Updated: Oct 2, 2019
Research published August 2018 links low fiber intake with both gut and brain inflammation. The mechanisms are due to increased production of butyrate by microbial fermentation of fiber in the colon. Yet more evidence that the "fiber gap" between recommended intake and people's actual intake of dietary fiber is a serious deficiency of modern diets. Abstract below click it for full text.
Aging results in chronic systemic inflammation that can alter neuroinflammation of the brain. Specifically, microglia shift to a pro-inflammatory phenotype predisposing them to hyperactivation upon stimulation by peripheral immune signals. It is proposed that certain nutrients can delay brain aging by preventing or reversing microglial hyperactivation. Butyrate, a short-chain fatty acid (SCFA) produced primarily by bacterial fermentation of fiber in the colon, has been extensively studied pharmacologically as a histone deacetylase inhibitor and serves as an attractive therapeutic candidate, as butyrate has also been shown to be anti-inflammatory and improve memory in animal models. Adult and aged mice were fed either a 1% cellulose (low fiber) or 5% inulin (high fiber) diet for 4 weeks. Findings indicate that mice fed inulin had an altered gut microbiome and increased butyrate, acetate, and total SCFA production. In addition, histological scoring of the distal colon demonstrated that aged animals on the low fiber diet had increased inflammatory infiltrate that was significantly reduced in animals consuming the high fiber diet. Furthermore, gene expression of inflammatory markers, epigenetic regulators, and the microglial sensory apparatus (i.e., the sensome) were altered by both diet and age, with aged animals exhibiting a more anti-inflammatory microglial profile on the high fiber diet. Taken together, high fiber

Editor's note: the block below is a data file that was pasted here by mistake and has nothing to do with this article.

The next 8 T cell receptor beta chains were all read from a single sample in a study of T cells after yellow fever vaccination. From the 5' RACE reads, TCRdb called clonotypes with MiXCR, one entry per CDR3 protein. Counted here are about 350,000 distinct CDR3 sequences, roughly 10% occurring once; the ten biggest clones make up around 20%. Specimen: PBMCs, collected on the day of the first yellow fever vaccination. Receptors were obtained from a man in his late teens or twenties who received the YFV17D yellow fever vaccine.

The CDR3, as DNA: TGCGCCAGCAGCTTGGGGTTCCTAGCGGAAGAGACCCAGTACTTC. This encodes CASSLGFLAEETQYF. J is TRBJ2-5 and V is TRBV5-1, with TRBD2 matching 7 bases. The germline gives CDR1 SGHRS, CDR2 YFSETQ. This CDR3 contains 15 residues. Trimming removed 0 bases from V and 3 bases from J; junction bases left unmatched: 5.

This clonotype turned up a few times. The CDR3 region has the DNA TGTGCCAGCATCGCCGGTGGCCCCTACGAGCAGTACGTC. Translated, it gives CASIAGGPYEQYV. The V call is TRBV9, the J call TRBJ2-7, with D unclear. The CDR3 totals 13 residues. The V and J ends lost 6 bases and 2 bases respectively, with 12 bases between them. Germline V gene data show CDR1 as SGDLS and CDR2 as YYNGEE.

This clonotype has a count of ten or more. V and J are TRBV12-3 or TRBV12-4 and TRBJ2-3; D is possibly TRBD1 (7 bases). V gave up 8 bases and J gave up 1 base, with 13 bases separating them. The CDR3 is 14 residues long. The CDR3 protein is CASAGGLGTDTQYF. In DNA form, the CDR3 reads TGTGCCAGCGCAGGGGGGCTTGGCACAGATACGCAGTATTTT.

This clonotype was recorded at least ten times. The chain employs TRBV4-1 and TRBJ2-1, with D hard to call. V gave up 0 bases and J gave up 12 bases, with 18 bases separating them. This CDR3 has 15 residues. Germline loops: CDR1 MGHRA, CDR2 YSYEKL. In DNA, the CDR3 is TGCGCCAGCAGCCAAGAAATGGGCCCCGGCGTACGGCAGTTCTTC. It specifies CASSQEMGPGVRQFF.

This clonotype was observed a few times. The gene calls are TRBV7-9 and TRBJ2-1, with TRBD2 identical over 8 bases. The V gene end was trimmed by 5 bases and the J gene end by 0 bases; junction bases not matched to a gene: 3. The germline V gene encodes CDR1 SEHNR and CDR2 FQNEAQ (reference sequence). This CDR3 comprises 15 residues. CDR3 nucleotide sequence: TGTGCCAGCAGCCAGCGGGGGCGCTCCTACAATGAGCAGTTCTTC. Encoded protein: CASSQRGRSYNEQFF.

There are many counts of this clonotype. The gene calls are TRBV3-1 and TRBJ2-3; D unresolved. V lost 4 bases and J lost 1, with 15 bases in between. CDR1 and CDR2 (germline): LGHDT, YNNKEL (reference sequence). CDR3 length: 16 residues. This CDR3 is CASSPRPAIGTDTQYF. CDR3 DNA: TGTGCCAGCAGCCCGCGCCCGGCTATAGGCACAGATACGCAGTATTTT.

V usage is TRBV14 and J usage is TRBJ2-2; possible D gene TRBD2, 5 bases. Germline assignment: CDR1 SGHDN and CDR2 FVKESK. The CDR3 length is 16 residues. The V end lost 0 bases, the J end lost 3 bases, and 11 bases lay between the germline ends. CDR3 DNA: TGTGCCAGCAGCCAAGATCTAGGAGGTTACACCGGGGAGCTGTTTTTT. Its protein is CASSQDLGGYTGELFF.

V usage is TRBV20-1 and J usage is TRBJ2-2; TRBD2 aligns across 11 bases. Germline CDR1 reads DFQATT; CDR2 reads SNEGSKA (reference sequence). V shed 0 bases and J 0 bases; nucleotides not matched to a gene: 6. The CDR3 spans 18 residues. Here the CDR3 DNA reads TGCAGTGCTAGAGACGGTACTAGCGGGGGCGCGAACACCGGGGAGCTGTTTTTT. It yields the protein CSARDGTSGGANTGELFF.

supplementation in aging is a non-invasive strategy to increase butyrate levels, and these data suggest that an increase in butyrate through added soluble fiber such as inulin could counterbalance the age-related microbiota dysbiosis, potentially leading to neurological benefits.